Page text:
Investments Go Down (As Well As Up)

Investments Go Down (As Well As Up)

“It has been quite a rollercoaster ride, but one that I’ve enjoyed” ― Bez

3 min read

Investments Go Down As Well As Up

Investments Go Down (As Well As Up)

“It has been quite a rollercoaster ride, but one that I’ve enjoyed” ― Bez

3 min read

Investing is marked by highs and lows, peaks of prosperity and valleys of decline. At the heart of this rollercoaster ride lies a simple truth: investments can go down just as swiftly as they can rise. It’s a fundamental reality that every investor, from the novice to the seasoned, must come to terms with when navigating their investments.

The Market's Downturns: A Normal Occurrence

Market downturns are inherent to the investment landscape. They are regular events that halt the upward trajectory of the financial markets. These downturns shouldn’t surprise you; rather, they are to be expected in the cyclical nature of markets.

These periods of decline can stem from various factors, including economic shifts, geopolitical events, or sector-specific challenges. However, it’s crucial to grasp that market fluctuations, both upward and downward, are a fundamental aspect of the investment ecosystem.

Typically Your Investments Do Recover

Investing isn’t just about numbers on a screen; it’s deeply intertwined with human psychology. During periods of market turbulence, fear can grip you, clouding rational decision-making. The instinct to sell and salvage what’s left can be compelling, driven by the fear of further losses. However, reacting impulsively to market volatility often leads to selling at a low point, crystallising losses, and missing potential recoveries.

History has repeatedly shown that panic-driven selling in the face of market downturns tends to be counterproductive. Emotional reactions to short-term fluctuations can derail long-term financial strategies. It’s crucial to recognise that markets, although prone to short-term volatility, have historically recovered from downturns. Selling in a panic only crystallises losses, locking in the decline without affording the opportunity to recover when markets bounce back – a pattern that can substantially impact long-term wealth-building goals.

Staying the Course in Volatile Markets

Navigating market fluctuations requires a steady hand and a long-term perspective. History has consistently shown that despite periodic downturns, the market tends to rebound, demonstrating resilience over time. Investors who remain patient and stay invested through the storms tend to reap the benefits of eventual market recoveries.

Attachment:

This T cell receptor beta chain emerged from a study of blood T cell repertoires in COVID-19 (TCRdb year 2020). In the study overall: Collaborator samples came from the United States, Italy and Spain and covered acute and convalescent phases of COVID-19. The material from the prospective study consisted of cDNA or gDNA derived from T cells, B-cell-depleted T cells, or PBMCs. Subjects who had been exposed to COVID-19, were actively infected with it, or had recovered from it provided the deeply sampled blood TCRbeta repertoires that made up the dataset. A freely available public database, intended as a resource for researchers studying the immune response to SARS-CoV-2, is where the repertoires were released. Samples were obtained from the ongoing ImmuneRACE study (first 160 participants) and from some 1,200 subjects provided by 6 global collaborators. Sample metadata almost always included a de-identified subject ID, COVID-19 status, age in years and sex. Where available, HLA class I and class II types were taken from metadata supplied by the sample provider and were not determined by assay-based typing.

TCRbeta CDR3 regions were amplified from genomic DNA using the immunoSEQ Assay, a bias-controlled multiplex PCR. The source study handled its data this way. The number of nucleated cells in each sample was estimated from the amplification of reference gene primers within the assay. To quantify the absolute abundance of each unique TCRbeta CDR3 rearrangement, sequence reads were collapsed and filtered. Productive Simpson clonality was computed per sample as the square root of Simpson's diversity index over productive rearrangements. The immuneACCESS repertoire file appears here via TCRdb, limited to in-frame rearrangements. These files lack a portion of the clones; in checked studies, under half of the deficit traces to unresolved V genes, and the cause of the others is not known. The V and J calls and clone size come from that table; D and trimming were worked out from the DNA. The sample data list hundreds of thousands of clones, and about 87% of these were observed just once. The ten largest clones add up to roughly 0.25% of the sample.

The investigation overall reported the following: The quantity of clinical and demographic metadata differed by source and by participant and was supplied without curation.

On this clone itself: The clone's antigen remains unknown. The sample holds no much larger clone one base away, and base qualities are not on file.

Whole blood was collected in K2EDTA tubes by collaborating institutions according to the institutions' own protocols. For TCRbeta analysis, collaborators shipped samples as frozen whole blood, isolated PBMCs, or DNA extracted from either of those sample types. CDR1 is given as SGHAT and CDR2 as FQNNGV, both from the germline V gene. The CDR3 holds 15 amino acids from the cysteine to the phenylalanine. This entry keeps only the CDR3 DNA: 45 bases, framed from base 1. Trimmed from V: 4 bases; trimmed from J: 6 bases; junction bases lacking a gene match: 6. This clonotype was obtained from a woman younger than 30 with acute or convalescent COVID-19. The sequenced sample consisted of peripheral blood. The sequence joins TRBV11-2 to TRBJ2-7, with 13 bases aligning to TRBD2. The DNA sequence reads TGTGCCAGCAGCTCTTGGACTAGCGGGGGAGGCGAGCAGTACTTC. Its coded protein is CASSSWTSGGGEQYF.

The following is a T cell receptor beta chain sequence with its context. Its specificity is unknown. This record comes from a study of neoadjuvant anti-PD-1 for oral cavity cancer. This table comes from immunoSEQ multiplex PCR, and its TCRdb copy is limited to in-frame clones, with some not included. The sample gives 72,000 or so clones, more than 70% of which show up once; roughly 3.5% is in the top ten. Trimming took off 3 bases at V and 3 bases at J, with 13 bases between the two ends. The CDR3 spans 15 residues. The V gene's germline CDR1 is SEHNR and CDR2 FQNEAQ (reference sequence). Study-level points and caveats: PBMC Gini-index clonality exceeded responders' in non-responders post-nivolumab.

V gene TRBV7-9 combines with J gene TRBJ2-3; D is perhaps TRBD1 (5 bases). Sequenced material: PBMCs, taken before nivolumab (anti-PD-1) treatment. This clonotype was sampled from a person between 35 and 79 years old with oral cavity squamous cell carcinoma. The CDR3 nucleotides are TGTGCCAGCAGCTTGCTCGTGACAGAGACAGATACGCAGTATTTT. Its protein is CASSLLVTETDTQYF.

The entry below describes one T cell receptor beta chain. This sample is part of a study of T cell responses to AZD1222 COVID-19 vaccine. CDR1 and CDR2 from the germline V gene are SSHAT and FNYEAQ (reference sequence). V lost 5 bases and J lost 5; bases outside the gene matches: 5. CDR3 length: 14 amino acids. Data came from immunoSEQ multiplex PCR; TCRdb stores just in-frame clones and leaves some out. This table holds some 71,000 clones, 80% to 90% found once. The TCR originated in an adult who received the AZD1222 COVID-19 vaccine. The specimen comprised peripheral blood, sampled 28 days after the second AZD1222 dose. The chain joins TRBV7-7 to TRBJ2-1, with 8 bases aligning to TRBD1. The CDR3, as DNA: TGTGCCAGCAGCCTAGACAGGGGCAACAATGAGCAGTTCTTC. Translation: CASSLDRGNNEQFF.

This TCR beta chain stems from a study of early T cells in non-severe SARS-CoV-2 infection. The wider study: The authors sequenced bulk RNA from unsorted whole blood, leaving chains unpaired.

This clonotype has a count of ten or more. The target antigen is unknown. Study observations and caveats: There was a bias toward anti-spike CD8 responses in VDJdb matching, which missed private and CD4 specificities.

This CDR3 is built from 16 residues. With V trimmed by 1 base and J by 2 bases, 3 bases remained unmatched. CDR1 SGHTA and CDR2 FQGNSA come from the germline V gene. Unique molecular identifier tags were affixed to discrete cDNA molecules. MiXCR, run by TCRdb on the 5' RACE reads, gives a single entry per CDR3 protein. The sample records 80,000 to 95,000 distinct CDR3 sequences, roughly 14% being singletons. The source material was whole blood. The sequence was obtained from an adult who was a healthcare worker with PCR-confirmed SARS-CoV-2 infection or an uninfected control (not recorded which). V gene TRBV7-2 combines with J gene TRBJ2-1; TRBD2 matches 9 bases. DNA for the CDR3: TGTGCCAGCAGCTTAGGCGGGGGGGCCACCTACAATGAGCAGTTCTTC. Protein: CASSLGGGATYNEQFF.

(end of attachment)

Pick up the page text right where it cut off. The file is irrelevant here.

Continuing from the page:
Studies have shown that attempting to time the market by selling during downturns and re-entering when conditions seem favourable often results in missed opportunities for recovery. It’s essential to recognise that attempting to predict short-term market movements is a challenging and unreliable strategy.

Instead of succumbing to fear-induced reactions, maintaining a steadfast commitment to your investment strategy is crucial. Stay focused on your long-term financial goals and the strategic plan established with your Patterson Mills Financial Adviser. Review your portfolio periodically to ensure alignment with your objectives, risk tolerance, and time horizon.

En Route to Success

At Patterson Mills, we prioritise ensuring our clients are aware of market cycles, the risk they are taking and the importance of staying the course during turbulent times. We provide personalised guidance to help you understand the implications of market volatility on your investments and devise strategies to navigate through these periods. Our goal is to give you the knowledge and confidence needed to make informed decisions, ensuring that you remain steadfast in your investment portfolio, even amidst market uncertainties.

So, get in touch with us today and book your initial, no-cost and no-obligation meeting, you will be pleased that you did. Send us an e-mail to or call us direct at +41 21 801 36 84 and we shall be pleased to assist you.

Please note that all information within this article has been prepared for informational purposes only. This article does not constitute financial, legal or tax advice. Always ensure you speak to a regulated Financial Adviser before making any financial decisions.


Secrets of Wealthy Investors: How They Beat Investment Risks

Secrets of Wealthy Investors: How They Beat Investment Risks

“Although it’s easy to forget sometimes, a share is not a lottery ticket… it’s part-ownership of a business” — Peter Lynch

3 min read

Secrets of Wealthy Investors: How They Beat Investment Risks

“Although it’s easy to forget sometimes, a share is not a lottery ticket… it’s part-ownership of a business” — Peter Lynch

3 min read

Whilst investing offers the perceived promise of financial growth and security, it also comes with its own set of challenges and uncertainties. At the heart of this financial adventure lies the concept of investment risk, an ever-present companion that can shape the outcome of your financial future.

Investment risk is not a monolithic entity; rather, it encompasses a diverse range of factors and variables that can influence the performance of your investments. Whether you’re a seasoned investor or just starting to explore the world of finance, understanding the intricacies of investment risk is paramount.

In this article, we’ll take you through the world of investment risk so that you can gain a deeper understanding of the risks that accompany investments and the tools to make informed decisions to protect and (with careful planning!) grow your wealth.

Considering Investment Risk

Market risk is what most investors “see” and is therefore most easily understood. Market risk is a systemic risk, with the risk being that a chosen investment loses its value due to economic events that affect the entire market.